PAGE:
Here are some simple strategies for a bit of healthy eating for your family. Even better they won’t whine about it, and you won’t have to resort to sneaking veggies into their favorite foods. Also, if you are trying to lose weight, this is a great way to nudge your own diet in the right direction, without feeling deprived.
All it takes is a little understanding of human behavior and a few simple adjustments. Here is the first strategy and a few ideas to make use of it to help your family in choosing healthy foods to eat. Well, healthier foods, anyway!
1. People like to do things that are easy and they don’t like to do hard things (Shocking, isn’t it?)
Use this to your advantage by having the healthier foods cut up and available for grab & go snacking. The not-so-healthy foods need to live in more inconvenient places like high shelves or the deep, dark cabinet corners. If you have to get on your hands and knees to dig back into a cupboard for the cookies, you’re much less likely to eat them.
Same thing with sodas. Keep a large pitcher of ice water on the table, but put the sodas on a shelf in the garage. Consider offering a small incentive for drinking water or milk with meals. A few extra minutes at bedtime is a nice reward and easy for Mom to follow through with.
When serving meals, leave the pasta & other starches on the stove, but make sure large bowls of salad & veggies remain on the table. Lazy creatures that we are, most people will not walk the 3 feet to the stove to get their second helpings if there’s an option within arms length. Same thing for chips, cookies, etc. Serve yourself a SMALL portion, then close up the bag and put it back in the cupboard. If you leave it on the table, your hand is liable to sneak over there, when you’re not looking.
2. If you want to train a dog, you’ve got to be smarter than the dog. Works with kids and healthy eating too.
Remember Popeye and his spinach? During the 50’s when that cartoon was new, spinach was one of the most popular vegetables. However, I think that particular fad had worn off now. So why not start your own fad? Use your imagination. Broccoli can become “dinosaur trees”. Peas can become “power peas” and impart imaginary super powers.
Ants on a log are always more fun to eat than plain celery with peanut butter and raisins. How ‘bout Rain Forest smoothies? Come up with fun names and new stories for the items you want your kids to eat.
Change your comfort foods. We have certain comfort foods we prefer because that’s what our Mom served us when we were sick or feeling sad. Grilled cheese sandwiches, chicken soup, milkshakes, meatloaf – these all fall into that category. So why not start some new traditions for our own kids?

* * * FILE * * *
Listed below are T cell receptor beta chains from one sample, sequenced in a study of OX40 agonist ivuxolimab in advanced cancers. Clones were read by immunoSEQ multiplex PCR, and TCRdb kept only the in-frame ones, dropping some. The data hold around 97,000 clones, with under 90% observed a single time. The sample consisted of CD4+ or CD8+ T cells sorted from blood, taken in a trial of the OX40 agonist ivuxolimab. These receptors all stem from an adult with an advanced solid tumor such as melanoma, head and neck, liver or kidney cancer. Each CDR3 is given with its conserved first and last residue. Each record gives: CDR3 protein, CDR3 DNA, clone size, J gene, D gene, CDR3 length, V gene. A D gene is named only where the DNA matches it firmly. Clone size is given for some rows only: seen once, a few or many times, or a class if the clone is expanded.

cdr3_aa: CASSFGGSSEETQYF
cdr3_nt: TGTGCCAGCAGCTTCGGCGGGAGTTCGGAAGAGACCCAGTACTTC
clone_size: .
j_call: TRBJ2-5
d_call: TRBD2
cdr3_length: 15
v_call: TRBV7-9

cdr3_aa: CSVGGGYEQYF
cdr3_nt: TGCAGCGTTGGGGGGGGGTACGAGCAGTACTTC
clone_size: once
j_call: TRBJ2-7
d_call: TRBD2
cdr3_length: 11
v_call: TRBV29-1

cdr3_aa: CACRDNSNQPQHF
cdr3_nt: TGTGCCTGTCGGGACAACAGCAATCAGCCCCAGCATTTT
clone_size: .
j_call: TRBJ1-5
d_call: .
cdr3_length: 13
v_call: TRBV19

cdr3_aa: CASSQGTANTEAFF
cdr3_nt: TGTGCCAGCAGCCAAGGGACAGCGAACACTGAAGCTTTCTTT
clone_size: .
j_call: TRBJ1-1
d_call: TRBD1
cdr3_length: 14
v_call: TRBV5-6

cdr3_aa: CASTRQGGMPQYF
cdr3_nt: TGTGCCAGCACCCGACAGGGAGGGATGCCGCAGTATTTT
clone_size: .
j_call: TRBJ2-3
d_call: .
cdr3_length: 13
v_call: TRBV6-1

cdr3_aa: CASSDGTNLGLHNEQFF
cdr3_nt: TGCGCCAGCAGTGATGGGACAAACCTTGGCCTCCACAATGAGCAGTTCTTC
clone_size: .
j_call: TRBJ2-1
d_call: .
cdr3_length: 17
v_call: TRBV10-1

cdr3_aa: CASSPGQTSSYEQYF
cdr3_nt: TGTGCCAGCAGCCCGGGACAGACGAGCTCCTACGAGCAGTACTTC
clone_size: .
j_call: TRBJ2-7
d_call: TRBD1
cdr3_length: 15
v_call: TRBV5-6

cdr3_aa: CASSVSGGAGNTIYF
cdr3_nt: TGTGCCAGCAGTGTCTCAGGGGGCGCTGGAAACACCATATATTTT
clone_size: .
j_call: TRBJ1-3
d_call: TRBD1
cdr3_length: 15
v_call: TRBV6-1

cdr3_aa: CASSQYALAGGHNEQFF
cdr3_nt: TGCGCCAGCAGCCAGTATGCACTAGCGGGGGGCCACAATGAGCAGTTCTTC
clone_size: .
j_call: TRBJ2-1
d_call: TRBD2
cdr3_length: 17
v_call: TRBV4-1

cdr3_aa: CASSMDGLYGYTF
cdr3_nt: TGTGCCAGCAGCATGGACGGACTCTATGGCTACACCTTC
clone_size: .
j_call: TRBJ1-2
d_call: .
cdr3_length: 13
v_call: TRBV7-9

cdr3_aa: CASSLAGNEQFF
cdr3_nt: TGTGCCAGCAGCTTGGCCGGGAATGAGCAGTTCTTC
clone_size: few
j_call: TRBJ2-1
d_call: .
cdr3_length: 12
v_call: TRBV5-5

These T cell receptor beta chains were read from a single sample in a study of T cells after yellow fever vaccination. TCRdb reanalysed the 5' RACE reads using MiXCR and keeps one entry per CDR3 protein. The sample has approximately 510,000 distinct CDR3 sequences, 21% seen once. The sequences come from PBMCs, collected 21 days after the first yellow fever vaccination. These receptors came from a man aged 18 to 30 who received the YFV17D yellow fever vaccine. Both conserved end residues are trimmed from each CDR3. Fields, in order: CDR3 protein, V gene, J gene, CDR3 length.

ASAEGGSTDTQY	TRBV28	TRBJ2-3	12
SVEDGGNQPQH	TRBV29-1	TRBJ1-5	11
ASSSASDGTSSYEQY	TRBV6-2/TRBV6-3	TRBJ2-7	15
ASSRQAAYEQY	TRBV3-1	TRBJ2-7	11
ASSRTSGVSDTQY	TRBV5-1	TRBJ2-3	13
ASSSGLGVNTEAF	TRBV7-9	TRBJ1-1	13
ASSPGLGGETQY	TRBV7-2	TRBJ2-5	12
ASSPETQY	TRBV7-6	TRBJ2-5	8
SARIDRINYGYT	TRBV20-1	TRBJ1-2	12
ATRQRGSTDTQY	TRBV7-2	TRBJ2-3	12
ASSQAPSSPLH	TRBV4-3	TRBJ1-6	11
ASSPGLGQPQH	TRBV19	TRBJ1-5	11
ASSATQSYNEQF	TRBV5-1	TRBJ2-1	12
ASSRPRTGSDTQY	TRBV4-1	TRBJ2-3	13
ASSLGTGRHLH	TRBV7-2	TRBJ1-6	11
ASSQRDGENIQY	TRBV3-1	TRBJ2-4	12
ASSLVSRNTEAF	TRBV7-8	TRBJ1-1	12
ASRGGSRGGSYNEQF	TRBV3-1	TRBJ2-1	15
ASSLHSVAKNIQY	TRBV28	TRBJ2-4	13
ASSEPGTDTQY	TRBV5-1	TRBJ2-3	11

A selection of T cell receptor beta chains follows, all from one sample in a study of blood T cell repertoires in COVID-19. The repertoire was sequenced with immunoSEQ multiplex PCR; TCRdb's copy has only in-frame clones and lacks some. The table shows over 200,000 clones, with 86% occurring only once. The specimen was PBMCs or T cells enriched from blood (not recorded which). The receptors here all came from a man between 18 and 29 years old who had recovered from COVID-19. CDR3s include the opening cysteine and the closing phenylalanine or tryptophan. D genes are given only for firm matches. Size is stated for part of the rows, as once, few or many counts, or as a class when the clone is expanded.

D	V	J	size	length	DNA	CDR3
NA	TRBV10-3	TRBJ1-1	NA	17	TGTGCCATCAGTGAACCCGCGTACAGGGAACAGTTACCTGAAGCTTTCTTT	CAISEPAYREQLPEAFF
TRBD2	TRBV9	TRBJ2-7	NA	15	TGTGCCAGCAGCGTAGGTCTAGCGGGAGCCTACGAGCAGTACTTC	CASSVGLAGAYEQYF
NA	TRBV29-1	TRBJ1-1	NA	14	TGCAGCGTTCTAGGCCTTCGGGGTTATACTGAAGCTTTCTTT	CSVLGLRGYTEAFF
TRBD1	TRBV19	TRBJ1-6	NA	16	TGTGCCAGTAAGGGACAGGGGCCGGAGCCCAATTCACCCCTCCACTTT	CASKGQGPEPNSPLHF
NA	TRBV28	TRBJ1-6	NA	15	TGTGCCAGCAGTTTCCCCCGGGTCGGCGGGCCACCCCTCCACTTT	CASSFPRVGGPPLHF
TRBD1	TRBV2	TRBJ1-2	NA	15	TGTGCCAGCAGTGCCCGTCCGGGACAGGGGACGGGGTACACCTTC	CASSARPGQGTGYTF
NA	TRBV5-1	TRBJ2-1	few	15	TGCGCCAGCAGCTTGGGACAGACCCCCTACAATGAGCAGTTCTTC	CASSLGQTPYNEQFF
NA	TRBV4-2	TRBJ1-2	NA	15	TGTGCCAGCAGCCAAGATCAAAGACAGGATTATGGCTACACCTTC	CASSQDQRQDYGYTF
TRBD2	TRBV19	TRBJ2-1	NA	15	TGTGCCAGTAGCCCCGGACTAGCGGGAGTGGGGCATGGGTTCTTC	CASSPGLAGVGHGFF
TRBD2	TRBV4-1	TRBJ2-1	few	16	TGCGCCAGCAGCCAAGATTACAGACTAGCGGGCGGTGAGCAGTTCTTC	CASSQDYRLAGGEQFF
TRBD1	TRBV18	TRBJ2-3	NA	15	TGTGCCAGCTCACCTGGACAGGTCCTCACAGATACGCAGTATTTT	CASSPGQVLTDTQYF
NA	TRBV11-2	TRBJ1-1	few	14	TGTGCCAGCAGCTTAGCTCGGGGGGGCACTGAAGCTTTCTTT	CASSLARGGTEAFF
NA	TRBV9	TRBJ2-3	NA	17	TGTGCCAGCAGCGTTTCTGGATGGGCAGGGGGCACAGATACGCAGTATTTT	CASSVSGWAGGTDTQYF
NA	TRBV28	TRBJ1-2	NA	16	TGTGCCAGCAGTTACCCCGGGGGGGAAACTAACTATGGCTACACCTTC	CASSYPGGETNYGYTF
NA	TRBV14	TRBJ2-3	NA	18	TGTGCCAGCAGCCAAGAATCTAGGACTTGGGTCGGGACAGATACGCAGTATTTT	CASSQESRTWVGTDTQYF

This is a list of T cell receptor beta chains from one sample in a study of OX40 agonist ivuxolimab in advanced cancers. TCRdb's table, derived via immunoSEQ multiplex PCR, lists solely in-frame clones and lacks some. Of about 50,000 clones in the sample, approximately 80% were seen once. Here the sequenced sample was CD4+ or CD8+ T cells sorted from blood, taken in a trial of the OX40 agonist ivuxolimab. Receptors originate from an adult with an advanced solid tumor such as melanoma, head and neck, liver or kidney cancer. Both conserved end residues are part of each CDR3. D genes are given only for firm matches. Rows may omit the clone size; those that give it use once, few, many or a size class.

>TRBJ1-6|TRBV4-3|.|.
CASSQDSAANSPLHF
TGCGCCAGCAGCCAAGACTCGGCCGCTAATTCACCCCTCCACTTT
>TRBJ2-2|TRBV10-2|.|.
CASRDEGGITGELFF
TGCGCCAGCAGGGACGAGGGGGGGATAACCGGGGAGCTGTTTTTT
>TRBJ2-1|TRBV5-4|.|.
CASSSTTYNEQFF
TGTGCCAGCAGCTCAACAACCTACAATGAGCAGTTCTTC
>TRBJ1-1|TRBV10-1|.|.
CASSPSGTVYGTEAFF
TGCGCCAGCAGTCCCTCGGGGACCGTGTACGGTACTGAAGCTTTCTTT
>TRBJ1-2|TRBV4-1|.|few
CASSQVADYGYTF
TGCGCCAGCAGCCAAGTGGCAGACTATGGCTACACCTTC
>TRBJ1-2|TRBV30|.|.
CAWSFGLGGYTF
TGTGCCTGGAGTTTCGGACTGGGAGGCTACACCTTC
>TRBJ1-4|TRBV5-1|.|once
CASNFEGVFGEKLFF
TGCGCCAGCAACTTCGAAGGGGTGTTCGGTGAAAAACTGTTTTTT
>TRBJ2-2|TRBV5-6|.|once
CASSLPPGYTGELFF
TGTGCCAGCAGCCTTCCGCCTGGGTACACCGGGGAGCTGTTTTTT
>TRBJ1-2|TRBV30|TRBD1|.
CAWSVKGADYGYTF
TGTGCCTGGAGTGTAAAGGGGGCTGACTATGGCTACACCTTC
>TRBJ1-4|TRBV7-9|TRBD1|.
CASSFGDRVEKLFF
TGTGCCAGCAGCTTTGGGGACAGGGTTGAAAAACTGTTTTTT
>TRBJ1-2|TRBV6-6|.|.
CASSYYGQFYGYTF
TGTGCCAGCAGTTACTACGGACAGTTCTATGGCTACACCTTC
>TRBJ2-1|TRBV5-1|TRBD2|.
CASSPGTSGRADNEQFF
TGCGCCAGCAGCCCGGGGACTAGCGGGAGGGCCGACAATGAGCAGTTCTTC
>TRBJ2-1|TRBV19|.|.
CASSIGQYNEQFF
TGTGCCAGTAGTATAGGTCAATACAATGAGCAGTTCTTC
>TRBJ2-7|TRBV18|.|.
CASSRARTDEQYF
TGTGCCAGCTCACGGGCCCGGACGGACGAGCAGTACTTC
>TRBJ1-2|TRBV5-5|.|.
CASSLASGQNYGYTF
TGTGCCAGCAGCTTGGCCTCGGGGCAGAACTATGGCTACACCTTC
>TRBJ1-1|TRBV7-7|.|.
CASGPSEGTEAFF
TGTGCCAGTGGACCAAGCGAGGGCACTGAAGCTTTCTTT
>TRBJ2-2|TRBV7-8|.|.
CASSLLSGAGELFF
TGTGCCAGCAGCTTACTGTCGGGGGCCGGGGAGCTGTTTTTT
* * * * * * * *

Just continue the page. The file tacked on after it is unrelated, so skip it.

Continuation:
A turkey pita sandwich with vegetable soup is probably just as tasty when you’re sick as the cream-laden tomato soup with a buttery grilled cheese, as long as it’s served with a heaping helping of TLC and a warm hug.
When your kid does well at their piano recital, take them out for frozen yogurt rather than an ice cream sundae. The praise and the concept of a “special treat” is what is important, not the fat content of the food consumed.
If all else fails, you have one undeniable option – your checkbook. You or your spouse buy nearly 100% of the food your family eats. Set firm policies about what comes into your house.
My husband can buy ice cream, bacon, and big bags of shredded cheese. He’s a grown man and he can do what he likes. But we have agreed that he won’t do it out of our regular grocery budget. If he wants those things, he needs to pay for them with cash out of his pocket. They still show up sometimes, but we don’t have them nearly as often as we used to.
This brings us to strategy number three, which is the best and the easiest.
3. Your can TRICK people into smaller servings without getting caught
Study after study has proven that people have no clue whatsoever when it comes to portion sizes. Even scientists who do this type of research for a living have been fooled with a clever enough setup.
You can use this to your advantage in two different ways – use large portion sizes to fill up on healthy foods and use small portion sizes to eat less of your not-so-healthy foods.
This is a great excuse to get a complete set of new dishes. Make the dinner plates smaller, the salad bowls larger, and the dessert bowls tiny, but exquisitely beautiful so dessert will feel like more of a treat. Soda glasses – small, water glasses – large – you get the picture. Buy some extra measuring cups too. Make serving sizes “official” and serve foods with the same measuring cup every time, even if you think you know how much a serving should be (you don’t).
Another tip is to simplify your meals. If you have more foods to choose from, you’ll eat more by default. They did a study with M&M’s – people with 10 colors of M&M’s ate a whopping 40% more than people with 7 colors. Yeah, we’re goofy creatures that way.
Here’s a big tip that will save you money too. Don’t buy the big Costco sizes. I know America has this love affair with Costco and those fabulous warehouse-sized containers of stuff, but studies show if you have a whopping HUGE container of something, your brain just makes you want to use it up faster. So, you don’t save any money in the long run, and you are getting fatter in the bargain.
If you insist on buying the big sizes for the sake of economy, do yourself a favor and split it into two containers with the bulk of it out of sight. Trust me, it works.
Disclosure: Many of these tips came from a fascinating book I read recently called Mindless Eating – Why We Eat More than We Think by Brian Wansink. I recommend you read it to learn even more about this helpful and interesting topic.
Image courtesy of Lobster20 / FreeDigitalPhotos.net